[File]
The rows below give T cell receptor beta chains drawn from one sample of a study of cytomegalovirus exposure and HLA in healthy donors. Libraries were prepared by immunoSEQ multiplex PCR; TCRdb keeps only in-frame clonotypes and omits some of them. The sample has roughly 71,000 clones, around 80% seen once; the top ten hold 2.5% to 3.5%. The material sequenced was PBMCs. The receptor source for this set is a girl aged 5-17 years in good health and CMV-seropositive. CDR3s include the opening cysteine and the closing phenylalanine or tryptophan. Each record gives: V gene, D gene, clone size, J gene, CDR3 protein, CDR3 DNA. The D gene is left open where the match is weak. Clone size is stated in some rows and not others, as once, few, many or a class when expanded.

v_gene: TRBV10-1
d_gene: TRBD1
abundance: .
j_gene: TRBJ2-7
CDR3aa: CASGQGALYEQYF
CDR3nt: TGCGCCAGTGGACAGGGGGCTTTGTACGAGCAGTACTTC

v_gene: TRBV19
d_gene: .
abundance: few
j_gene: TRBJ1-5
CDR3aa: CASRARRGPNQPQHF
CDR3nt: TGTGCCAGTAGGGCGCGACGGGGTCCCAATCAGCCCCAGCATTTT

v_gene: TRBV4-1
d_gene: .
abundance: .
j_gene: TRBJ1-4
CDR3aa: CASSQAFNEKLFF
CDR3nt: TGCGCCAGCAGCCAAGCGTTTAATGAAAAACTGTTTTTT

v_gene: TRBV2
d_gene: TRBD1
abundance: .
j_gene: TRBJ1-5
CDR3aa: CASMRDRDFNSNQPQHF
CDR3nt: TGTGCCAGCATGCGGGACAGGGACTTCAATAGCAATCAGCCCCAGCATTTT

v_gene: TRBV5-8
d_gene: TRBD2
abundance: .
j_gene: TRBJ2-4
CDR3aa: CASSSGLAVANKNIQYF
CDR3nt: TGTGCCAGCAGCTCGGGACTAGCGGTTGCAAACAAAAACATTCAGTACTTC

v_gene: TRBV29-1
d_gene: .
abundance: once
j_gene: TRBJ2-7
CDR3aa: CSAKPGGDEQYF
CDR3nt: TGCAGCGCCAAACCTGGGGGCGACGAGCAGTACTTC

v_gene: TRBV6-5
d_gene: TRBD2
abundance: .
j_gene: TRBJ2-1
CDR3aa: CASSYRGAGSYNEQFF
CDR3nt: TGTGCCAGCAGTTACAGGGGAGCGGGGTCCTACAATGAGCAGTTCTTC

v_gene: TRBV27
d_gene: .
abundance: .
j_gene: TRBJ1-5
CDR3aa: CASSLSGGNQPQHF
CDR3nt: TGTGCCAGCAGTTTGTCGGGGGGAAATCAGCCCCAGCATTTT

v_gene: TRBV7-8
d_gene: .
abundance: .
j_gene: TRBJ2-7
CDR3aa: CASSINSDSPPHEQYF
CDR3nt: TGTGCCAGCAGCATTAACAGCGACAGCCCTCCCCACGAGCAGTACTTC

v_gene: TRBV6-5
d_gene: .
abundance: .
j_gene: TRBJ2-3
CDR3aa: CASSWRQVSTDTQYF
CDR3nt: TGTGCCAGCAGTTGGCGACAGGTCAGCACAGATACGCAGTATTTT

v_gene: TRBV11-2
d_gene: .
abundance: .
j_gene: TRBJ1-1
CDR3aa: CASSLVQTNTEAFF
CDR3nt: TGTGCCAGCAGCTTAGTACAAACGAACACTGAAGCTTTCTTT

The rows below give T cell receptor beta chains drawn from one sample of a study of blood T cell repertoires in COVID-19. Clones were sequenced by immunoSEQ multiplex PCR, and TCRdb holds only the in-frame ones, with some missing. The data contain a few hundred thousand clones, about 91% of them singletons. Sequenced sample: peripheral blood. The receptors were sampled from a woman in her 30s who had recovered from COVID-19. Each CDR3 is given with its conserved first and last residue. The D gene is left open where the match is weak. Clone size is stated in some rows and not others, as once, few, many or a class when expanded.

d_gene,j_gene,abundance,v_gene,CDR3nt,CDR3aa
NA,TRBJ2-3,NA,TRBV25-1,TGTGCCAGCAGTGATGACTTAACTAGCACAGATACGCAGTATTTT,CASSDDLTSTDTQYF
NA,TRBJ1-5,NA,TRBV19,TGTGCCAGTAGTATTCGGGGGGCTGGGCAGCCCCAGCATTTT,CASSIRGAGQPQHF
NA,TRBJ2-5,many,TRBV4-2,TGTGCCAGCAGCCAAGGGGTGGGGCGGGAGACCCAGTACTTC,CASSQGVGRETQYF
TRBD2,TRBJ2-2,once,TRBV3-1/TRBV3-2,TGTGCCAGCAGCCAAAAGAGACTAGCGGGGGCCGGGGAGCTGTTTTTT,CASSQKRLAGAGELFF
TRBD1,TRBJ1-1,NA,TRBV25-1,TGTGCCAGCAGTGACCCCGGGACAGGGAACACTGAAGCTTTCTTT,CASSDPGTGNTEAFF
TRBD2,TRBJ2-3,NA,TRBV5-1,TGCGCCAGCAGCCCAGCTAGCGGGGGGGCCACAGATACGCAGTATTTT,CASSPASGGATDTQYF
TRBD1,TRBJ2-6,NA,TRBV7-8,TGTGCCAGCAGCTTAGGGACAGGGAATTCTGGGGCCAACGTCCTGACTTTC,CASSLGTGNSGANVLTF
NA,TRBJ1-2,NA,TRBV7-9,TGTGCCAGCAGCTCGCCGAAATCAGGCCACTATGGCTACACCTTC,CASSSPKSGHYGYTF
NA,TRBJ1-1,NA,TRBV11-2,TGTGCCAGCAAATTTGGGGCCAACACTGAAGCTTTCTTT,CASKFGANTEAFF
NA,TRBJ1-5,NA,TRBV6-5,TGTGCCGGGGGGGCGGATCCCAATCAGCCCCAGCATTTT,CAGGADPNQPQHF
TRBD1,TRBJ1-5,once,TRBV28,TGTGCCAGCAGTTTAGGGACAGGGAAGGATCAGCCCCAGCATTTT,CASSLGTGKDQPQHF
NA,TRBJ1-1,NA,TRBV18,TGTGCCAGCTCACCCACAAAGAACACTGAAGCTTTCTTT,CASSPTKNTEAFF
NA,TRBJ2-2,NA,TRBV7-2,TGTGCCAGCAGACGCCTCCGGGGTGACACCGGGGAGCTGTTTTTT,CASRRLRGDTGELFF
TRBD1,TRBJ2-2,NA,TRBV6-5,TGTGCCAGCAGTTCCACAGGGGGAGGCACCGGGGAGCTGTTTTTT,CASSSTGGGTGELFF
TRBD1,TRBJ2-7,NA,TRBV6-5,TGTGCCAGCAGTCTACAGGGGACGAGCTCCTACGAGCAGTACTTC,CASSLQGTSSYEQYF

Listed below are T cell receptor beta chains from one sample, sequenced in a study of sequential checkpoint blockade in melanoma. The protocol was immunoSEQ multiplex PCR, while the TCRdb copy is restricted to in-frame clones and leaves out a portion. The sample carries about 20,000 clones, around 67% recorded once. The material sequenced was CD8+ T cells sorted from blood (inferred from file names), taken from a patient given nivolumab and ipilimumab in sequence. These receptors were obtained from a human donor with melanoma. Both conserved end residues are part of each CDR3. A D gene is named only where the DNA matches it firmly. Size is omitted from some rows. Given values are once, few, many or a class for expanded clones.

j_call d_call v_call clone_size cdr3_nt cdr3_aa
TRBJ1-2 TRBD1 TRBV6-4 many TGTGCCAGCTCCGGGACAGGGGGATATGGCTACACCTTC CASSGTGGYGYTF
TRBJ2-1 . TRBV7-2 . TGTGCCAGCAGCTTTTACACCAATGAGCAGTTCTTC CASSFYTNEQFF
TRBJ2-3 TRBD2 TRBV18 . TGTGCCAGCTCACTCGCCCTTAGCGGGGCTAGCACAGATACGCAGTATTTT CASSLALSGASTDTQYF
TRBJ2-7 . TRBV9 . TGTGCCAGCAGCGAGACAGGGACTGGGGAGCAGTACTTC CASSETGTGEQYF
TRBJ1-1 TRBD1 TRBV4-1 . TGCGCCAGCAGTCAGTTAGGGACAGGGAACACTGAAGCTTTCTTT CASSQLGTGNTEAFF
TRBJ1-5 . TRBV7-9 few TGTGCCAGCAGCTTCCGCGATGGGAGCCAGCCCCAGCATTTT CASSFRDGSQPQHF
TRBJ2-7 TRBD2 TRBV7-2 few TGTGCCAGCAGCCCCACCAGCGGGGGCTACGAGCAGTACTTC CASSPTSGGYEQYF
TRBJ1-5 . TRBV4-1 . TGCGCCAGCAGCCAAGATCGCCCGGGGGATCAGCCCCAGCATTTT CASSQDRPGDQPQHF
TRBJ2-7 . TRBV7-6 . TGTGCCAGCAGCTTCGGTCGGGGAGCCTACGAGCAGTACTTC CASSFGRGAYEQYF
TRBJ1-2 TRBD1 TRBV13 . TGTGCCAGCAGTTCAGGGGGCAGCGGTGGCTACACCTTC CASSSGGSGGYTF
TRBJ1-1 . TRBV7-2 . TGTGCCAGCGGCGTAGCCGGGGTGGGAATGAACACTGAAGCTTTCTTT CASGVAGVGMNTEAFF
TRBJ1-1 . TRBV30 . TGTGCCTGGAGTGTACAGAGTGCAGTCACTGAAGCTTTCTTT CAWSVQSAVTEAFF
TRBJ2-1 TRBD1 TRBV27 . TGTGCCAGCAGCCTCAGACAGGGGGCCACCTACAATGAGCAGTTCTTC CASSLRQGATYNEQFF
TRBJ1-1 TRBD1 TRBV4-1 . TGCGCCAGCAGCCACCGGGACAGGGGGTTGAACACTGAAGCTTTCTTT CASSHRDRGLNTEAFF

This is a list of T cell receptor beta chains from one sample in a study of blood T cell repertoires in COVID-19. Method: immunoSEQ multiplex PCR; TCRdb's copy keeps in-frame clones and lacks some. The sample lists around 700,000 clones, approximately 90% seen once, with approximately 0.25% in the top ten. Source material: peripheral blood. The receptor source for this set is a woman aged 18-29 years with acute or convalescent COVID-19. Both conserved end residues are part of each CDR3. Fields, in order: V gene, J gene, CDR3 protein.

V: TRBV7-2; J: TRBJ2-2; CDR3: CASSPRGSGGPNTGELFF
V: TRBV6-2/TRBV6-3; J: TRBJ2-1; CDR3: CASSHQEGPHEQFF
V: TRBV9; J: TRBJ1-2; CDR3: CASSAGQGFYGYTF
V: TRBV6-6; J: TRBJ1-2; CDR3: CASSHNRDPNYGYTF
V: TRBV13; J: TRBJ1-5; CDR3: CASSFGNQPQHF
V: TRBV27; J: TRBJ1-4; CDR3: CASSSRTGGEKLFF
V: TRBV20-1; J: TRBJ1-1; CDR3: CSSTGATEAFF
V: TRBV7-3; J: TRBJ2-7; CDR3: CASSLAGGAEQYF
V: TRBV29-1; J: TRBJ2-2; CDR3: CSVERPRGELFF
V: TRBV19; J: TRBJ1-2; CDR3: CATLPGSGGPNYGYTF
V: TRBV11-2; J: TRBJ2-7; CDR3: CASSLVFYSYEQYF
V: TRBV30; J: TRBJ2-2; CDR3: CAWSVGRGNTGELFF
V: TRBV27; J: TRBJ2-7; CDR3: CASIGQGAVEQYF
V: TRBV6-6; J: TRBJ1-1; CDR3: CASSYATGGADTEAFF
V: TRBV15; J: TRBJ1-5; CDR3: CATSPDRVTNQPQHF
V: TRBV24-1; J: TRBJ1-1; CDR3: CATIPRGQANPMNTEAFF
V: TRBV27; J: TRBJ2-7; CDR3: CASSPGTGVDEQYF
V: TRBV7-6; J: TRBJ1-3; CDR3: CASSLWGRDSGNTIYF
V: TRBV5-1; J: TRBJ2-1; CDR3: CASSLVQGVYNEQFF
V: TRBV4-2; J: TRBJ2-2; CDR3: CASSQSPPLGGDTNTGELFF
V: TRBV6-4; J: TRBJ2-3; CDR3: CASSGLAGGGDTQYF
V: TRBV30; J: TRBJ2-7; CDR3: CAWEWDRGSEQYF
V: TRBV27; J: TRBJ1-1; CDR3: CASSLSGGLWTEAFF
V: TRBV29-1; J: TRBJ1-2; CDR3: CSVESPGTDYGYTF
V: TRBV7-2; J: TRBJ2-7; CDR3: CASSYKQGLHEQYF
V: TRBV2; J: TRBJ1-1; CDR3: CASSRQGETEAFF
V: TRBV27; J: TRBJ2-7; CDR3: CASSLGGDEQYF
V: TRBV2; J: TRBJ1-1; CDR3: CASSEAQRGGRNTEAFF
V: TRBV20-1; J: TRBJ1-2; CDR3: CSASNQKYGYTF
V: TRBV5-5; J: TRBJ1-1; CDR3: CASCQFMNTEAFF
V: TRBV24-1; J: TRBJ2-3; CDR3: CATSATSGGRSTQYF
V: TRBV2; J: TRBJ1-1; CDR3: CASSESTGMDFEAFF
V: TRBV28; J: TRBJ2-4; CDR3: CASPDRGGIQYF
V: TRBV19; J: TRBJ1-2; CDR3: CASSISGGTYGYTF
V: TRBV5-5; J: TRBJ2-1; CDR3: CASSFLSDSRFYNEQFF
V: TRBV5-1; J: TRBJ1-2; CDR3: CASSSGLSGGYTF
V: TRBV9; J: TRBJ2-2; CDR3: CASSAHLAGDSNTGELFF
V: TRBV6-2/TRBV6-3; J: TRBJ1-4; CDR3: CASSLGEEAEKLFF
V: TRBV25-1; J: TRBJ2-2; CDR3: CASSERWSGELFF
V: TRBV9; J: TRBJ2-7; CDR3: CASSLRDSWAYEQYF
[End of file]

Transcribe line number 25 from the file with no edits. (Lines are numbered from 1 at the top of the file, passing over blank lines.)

CDR3nt: TGTGCCAGCATGCGGGACAGGGACTTCAATAGCAATCAGCCCCAGCATTTT